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Johan Bruyneel, the Belgian manager who was behind the wheel at Team Astana in 2009, offered his take on the bitter rivalry between Alberto Contador and Lance Armstrong during that year’s Tour de France.
Bruyneel, speaking on a YouTube podcast, admitted he was caught in the middle between two strong characters who both wanted to win the Tour. Armstrong, who later saw his seven Tour victories disqualified, was on his comeback. Contador had missed the 2008 Tour because his team was kicked off that year’s edition for past doping violations, and was equally intent on victory.
The result was tension that spilled out of the bus, and onto the racecourse.
“My main objective as manager was to win the Tour, and my biggest fear was that we’d lose it squabbling between ourselves,” Bruyneel said. “We had a very strong team, and I had to manage two types of winners. All my decisions were in favor of the [Astana] team, not of Armstrong’s ‘team’, or Contador’s.
“I knew very well that, in 95 percent of all cases, our card to play was Contador,” he said. “Both Lance and Alberto wanted to win. They do not have easy characters, not even with themselves. I had a very close personal relationship with Lance, and up until that Tour, a very close, professional relationship with Alberto.”
Contador revived discussion about the 2009 Tour during a YouTube interview over the weekend, explaining his point of view on several key incidents during that year’s Tour. Bruyneel countered Contador’s version of his assertions that he was forced to buy his own wheels ahead of the opening time trial in Monaco.
“Remember that Lance raced in 2009 for free. He received no money from the team. He wanted to race, and he knew he’d make money from other sponsors,” Bruyneel said. “The agreement with the team was simple — Lance was a rider at Astana, he wore our jersey, but the rest of his components he had the freedom to use whatever brand he wanted to. One of the top reasons for Lance’s return was to expand the reach of his foundation. He raced with a different, specially-designed bike at every race, and later sold them for his charity.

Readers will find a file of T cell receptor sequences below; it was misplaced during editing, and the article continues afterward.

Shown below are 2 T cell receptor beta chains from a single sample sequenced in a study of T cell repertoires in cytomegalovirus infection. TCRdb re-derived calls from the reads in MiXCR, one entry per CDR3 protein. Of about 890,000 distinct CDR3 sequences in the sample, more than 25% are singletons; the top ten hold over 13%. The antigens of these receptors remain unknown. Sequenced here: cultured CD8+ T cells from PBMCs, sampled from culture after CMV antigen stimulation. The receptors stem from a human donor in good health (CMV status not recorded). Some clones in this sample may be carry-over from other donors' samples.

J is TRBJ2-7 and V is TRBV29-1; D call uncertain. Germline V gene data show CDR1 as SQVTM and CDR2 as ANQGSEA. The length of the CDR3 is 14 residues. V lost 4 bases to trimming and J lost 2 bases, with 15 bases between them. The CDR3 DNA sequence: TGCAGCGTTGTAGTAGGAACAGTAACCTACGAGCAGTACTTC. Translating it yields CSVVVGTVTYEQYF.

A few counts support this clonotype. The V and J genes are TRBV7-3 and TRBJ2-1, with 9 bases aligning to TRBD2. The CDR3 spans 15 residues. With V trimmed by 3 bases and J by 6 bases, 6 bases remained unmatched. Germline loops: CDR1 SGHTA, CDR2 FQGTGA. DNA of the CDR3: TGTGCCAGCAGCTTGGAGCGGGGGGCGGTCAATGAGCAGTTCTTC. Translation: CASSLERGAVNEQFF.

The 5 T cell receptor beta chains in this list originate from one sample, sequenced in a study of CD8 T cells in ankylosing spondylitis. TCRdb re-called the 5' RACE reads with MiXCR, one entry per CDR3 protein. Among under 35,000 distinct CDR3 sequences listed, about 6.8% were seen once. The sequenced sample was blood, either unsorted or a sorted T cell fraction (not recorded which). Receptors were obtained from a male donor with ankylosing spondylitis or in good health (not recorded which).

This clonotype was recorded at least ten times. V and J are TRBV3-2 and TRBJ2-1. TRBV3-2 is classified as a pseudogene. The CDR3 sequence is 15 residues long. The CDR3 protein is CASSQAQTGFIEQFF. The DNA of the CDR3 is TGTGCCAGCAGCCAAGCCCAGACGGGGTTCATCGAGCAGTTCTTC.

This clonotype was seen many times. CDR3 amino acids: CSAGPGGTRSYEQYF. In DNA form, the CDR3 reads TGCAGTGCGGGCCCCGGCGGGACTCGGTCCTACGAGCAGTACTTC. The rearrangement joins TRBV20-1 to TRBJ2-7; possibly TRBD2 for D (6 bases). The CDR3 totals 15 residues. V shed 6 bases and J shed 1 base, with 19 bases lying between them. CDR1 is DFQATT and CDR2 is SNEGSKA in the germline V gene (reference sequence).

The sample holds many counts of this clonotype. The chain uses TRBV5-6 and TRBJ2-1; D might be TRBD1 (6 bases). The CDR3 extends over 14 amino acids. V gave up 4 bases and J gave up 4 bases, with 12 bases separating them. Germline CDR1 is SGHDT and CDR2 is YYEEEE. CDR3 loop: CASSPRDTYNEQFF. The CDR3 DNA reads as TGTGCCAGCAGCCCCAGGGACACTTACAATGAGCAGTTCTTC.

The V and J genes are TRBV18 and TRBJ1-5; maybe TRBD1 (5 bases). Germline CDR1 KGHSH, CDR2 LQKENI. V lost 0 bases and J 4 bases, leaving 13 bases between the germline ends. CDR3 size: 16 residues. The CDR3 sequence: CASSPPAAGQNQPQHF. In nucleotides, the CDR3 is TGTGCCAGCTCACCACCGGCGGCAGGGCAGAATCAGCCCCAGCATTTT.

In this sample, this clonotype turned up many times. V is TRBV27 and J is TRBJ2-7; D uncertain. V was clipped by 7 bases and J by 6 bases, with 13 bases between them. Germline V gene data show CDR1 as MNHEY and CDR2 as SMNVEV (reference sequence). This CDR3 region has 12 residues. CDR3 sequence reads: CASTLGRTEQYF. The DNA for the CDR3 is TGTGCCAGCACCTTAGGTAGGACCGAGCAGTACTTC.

“The aero wheels for the team were from a Trek subsidiary, while Lance rode other wheels. If Contador thought there were other wheels, and that he bought his own, well, that was his decision. In 2009, [Contador] had the best equipment from the team for his use.”
Bruyneel also laughed at suggestions that the team was trying to sabotage Contador’s equipment. Contador claimed that his mechanic slept with his bike in his room at night to make sure there were no surprises.
“If his bike was with Faustino [Contador’s mechanic], that is a mental fabrication of someone who doesn’t trust anyone. That’s paranoia,” Bruyneel said. “That’s his problem, somehow it entered his mind that someone from the team was going to do harm to his bike. That’s the most ridiculous thing I’ve ever heard. That would never occur to anyone what he’s asserting. He was still young in 2009, and the three or four people close to him had a lot to do with how he viewed the situation. [Contador] wanted to win, and he won because he was the strongest, but a strong rider cannot win without a strong team.”